We, the 6.9 billion, communicate – by buying and selling, by consuming and producing, and by saving and investing – what we want and what we might able and willing to supply in return. And the price system does this, Hayek argued, with the minimum information needed for this multitude of market participants to coordinate their actions.
It all works fine until the hubris of politicians and bureaucrats enter the picture; they believe they can design and impose government policies to direct the actions of the 6.9 billion;
where industries and enterprises are to be located and what types and quantities of goods they will be producing; what types of jobs will be made available, in which locations, and satisfying whose consumer and producer demands; which resources and raw materials will be utilized in making what products with which methods of production; and who will earn what income and in what amount compared to others.
Every such decision, when it is made by a bureaucrat, preempts the decisions of the 6.9 billion about what to produce, where, with which methods of production, in what quantities, for whose uses, and at what prices and wages.
The economic, social, and cultural life of the 6.9 billion in society is placed within the straitjacket of what the 750 million in government know and consider good or desirable. Innovations and other adaptations to changing circumstances are confined by the restrictions enforced on private enterprises by the bureaucrats in charge; the directions and forms of production are artificially shaped by fiscal penalties and subsidies and by the spider’s web of regulatory restraints.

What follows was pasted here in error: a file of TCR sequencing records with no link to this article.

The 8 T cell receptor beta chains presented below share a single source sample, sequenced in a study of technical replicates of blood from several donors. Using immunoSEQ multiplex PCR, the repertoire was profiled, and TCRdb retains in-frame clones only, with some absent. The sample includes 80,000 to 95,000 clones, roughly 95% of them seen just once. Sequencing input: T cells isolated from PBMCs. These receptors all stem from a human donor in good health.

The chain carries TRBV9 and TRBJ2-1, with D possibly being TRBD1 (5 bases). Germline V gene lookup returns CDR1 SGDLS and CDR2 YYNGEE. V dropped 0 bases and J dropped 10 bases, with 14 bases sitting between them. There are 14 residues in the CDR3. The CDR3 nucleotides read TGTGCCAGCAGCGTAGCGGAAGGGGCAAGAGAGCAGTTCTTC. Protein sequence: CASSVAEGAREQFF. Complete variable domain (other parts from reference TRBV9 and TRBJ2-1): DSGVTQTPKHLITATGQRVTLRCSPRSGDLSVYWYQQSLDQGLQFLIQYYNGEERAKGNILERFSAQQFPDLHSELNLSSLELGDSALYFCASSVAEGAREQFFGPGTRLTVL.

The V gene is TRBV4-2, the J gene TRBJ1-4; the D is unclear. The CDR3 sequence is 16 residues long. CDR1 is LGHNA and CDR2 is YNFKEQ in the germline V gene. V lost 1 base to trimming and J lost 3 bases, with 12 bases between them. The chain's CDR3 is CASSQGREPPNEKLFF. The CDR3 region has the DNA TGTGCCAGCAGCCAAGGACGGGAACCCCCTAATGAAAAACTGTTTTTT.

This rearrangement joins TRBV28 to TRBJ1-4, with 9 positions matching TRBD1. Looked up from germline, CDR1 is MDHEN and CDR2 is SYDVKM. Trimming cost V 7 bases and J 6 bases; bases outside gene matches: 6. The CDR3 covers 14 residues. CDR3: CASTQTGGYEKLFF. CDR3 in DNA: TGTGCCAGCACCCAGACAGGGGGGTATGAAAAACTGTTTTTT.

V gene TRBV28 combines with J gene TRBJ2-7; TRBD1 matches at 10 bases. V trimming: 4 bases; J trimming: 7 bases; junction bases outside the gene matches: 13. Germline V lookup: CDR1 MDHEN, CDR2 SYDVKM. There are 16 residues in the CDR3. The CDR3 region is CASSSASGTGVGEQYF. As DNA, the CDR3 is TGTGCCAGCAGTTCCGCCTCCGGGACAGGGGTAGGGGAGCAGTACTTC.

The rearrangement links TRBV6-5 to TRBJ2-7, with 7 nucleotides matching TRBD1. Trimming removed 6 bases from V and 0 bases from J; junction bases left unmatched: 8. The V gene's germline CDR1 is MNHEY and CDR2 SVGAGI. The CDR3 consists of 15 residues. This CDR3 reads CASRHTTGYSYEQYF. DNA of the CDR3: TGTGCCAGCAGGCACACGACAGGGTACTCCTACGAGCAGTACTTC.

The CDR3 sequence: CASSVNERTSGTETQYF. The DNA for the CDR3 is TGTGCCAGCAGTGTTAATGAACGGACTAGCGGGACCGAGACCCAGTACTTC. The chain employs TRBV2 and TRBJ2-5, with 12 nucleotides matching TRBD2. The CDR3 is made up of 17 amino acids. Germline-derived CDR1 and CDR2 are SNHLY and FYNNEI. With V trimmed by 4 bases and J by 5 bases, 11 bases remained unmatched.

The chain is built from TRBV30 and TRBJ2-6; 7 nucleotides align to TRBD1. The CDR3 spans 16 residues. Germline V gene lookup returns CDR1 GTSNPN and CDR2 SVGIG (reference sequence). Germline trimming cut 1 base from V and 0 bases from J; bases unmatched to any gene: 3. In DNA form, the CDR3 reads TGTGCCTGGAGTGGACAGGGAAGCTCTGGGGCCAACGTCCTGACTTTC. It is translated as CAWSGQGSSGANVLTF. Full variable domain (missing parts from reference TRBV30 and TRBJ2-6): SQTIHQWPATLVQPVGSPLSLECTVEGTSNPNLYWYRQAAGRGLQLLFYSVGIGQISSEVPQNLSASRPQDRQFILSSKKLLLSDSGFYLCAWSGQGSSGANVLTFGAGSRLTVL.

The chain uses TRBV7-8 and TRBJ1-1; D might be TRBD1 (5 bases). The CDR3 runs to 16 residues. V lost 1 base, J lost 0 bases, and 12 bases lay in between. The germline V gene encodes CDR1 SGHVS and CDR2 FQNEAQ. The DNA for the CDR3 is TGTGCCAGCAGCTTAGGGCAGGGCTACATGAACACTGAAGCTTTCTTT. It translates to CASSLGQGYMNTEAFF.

People’s abilities to discover and pursue ways of improving their own social and material circumstances by improving those of their fellow human beings through free and open exchange – whether between individuals in one neighborhood or one country or in different parts of the globe – is hampered if not halted by bureaucratic restrictions.
Humans talk to each other and collaborate with each other through the prices of the global marketplace. Everyone participating in this international marketplace must have a wide latitude of individual liberty to use their personal knowledge, which they possess and others do not. Only through a respect for and practice of such freedom can all the knowledge of the world be effectively utilized to improve the circumstances of the individuals possessing it, as well as others who simultaneously gain from its effective use on their behalf in the form of goods or services they would like to acquire.